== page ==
Tripod bush Thread A 1/4, DIN 4503 (1/4″)
Rear flap/features Reminder dial for film sensitivity
Dimensions Approx. 138 × 38 × 77 (length × depth × height, in mm)
Weight Approx. 578 g
Package includes Body cap and carrying strap

The pinnacle of mechanical technology: LEICA M-A

The precision tool for lovers of decelerated photography

With the Leica M-System, Leica Camera AG, Wetzlar, is one of the few manufacturers still producing both analogue and digital cameras. In this, the company can draw from decades of experience in the construction of the finest precision-engineered cameras. Now – 60 years after the first Leica M rangefinder camera, the M3, left the factory to significantly change the world of photography – we have chosen the occasion of this anniversary to present a new analogue model: the Leica M-A.

As a purely mechanical rangefinder camera, the Leica M-A stands for a return to photography in its most original form. Without reliance on a monitor, exposure metering or batteries, photographers can explore entirely new creative horizons. Because, with a camera reduced to only essential camera functions, users of the M-A can now concentrate entirely on the essential parameters of subject composition – namely focal length, aperture and shutter speed – and on capturing the decisive moment.

From its shutter-speed dial and the aperture ring on the lens to the characteristic rangefinder focusing principle – the technical specifications of the Leica M-A are essentially based on the currently available analogue Leica MP. All of its precision-engineered components and functions are designed and constructed for absolute robustness and a long working life, and are housed in a painstakingly hand-built metal body. This ensures that the Leica M-A, as a product with particularly enduring value, brushes aside every challenge with absolute dependability.

The visible elements of the Leica M-A are as timeless as the precision-engineered principles employed inside it. For example, the Leica red dot was omitted to emphasise the classical simplicity of its design. Seen from the side, the Leica M-A is significantly slimmer than its digital counterparts.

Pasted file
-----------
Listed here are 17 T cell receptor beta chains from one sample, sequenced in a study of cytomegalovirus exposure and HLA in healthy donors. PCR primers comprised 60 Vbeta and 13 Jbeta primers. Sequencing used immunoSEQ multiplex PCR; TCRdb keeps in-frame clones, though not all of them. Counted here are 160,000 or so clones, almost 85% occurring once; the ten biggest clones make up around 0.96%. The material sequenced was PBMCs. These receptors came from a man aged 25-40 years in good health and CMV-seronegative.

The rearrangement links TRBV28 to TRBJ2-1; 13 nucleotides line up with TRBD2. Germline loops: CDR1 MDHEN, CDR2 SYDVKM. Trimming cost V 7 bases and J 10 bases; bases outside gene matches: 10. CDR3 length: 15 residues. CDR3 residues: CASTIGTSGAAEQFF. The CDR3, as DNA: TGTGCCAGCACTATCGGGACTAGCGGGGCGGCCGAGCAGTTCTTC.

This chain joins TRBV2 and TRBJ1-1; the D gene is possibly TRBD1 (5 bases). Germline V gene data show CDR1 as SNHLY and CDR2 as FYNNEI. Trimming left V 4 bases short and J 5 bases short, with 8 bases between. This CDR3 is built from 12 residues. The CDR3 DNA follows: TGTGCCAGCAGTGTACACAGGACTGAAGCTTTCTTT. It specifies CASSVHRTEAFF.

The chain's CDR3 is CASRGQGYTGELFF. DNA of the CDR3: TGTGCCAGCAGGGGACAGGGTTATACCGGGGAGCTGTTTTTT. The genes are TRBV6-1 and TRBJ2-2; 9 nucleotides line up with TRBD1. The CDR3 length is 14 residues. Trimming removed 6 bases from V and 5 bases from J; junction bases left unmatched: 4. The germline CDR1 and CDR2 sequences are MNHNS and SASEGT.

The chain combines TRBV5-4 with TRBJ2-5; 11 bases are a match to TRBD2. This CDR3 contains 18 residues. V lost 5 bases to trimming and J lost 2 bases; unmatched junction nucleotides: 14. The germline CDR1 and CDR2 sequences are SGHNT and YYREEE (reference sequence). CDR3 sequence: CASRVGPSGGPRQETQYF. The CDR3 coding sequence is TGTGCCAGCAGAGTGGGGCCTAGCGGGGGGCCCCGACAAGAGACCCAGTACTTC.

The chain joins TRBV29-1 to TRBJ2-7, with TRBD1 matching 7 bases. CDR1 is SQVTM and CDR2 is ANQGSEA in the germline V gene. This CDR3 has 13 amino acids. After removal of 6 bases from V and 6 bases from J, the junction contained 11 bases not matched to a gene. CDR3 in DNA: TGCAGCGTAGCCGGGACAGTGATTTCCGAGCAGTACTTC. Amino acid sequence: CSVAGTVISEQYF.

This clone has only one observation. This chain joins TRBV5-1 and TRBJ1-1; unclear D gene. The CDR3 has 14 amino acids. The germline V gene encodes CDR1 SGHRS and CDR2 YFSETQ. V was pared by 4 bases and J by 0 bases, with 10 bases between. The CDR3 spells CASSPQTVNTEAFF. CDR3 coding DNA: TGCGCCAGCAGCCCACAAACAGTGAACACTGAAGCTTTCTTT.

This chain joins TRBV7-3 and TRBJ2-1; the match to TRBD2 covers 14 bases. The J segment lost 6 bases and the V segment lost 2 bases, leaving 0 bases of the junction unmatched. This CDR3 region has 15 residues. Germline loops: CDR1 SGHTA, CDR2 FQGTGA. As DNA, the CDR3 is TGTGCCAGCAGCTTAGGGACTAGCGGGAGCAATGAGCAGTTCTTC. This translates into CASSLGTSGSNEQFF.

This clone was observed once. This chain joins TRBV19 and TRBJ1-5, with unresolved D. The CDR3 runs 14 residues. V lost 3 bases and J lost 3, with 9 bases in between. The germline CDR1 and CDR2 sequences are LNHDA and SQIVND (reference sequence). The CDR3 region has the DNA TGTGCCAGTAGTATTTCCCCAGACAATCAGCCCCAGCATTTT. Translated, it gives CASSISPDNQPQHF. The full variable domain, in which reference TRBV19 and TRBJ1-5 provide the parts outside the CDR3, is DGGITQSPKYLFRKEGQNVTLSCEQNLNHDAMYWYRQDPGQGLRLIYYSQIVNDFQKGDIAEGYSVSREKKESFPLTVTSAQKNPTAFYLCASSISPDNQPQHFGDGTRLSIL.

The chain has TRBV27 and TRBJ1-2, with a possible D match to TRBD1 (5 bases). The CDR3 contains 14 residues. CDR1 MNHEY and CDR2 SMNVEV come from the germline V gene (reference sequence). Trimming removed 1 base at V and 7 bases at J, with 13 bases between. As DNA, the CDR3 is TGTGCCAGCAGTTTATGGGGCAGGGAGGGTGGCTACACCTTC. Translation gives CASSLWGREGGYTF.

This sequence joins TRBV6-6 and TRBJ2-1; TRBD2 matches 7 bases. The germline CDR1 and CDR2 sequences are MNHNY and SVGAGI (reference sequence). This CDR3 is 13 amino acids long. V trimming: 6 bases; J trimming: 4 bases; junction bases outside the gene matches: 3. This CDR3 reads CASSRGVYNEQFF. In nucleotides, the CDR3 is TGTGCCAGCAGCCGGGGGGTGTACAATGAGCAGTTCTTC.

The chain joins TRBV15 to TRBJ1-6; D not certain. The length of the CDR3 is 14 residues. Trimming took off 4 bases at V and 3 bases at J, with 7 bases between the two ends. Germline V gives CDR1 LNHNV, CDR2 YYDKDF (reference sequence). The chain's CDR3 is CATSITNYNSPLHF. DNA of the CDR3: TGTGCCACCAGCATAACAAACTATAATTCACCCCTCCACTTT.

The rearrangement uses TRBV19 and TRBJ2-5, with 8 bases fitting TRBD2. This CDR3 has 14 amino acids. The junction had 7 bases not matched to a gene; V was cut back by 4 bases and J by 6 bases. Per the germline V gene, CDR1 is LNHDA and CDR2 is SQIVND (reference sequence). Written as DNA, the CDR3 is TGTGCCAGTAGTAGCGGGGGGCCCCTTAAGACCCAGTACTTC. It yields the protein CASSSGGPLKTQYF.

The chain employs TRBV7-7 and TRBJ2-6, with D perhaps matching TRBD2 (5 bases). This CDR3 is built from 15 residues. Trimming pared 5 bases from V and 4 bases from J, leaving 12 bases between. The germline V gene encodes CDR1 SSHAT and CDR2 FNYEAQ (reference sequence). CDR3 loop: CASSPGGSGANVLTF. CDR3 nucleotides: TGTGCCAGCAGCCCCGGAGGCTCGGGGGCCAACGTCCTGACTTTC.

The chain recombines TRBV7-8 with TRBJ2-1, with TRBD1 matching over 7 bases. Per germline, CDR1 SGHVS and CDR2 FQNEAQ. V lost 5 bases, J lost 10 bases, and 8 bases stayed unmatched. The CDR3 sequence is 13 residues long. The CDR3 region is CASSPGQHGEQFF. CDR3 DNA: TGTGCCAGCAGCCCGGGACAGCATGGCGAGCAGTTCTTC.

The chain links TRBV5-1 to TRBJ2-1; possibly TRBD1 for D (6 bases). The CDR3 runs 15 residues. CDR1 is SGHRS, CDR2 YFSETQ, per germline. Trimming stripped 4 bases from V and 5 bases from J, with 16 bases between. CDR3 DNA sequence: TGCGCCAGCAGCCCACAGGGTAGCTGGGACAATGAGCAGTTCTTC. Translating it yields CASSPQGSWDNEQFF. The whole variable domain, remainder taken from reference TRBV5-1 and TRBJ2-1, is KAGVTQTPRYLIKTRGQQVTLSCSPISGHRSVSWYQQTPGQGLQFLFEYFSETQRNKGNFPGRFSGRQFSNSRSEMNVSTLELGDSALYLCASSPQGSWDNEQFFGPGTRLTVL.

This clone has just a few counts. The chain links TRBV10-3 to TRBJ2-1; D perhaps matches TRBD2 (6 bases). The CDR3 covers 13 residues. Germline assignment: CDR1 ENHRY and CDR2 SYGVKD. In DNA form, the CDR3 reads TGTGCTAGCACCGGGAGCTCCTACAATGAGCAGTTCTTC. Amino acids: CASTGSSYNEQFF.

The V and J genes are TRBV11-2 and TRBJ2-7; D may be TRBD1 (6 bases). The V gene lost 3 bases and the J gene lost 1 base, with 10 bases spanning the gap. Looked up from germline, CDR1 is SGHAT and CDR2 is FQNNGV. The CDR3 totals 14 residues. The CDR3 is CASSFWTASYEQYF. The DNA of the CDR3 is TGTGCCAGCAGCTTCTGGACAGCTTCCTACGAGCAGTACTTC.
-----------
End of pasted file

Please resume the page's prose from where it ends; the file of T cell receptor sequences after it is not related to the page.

The camera can be supplied in a choice of two different finishes: the classic appearance of the silver chrome version carries forward the traditions of 60 years of Leica M design. In the black chrome alternative, the M-A is reminiscent of the style of the M Monochrom and sets new standards in unobtrusiveness and discretion. While the silver chrome version of the M-A displays its origins in the engraving on its top plate, only much closer scrutiny of its completely matt black counterpart reveals the discreetly engraved Leica script on its accessory shoe.

Each Leica M-A is supplied complete with Kodak Tri-X 400 black-and-white film, which is also celebrating its 60th anniversary this year. Since its appearance on the market in 1954, its unmistakeable look, exceptional sharpness and tonal gradation, extremely broad exposure latitude and very good shadow detail made this black-and-white film a firm favourite and the classic medium for art and reportage photography.

The Leica M-A will be available from authorised Leica dealers starting October 2014.

About The Author

Andreas is Photo Engineer and lives in Bonn, Germany. He runs the international Leica Forum, the Systemkamera Forum (about CSC cameras) and the Fuji X Forum. Google+

4 Comments

  1. ” with a camera reduced to only essential camera functions, users of the M-A can now concentrate entirely on the essential parameters of subject composition”

    Hmmm – wasn’t that the same reason for automating cameras with computers – to allow photographers to concentrate on the picture and be released from the technical aspects of operating the camera?

    LeicaIIIf

  2. As the owner/user of a pair of M4-P bodies and an MD2, I’m both amazed and delighted with this announcement. Of course the surprise is the omission of a built-in meter. However, Ken Rockwell mentions that you only need a meter for colour work. I use XP2 which is remarkably flexible exposure-wise, so I tend to guess.

  3. This camera looks a lot like the M3. I’m saving money and am eager to buy one!

  4. […] Leica m-a – purely mechanical – leica forum blog […]

Leave a Reply

Your email address will not be published. Required fields are marked *

You may use these HTML tags and attributes: <a href="" title=""> <abbr title=""> <acronym title=""> <b> <blockquote cite=""> <cite> <code> <del datetime=""> <em> <i> <q cite=""> <s> <strike> <strong>

Close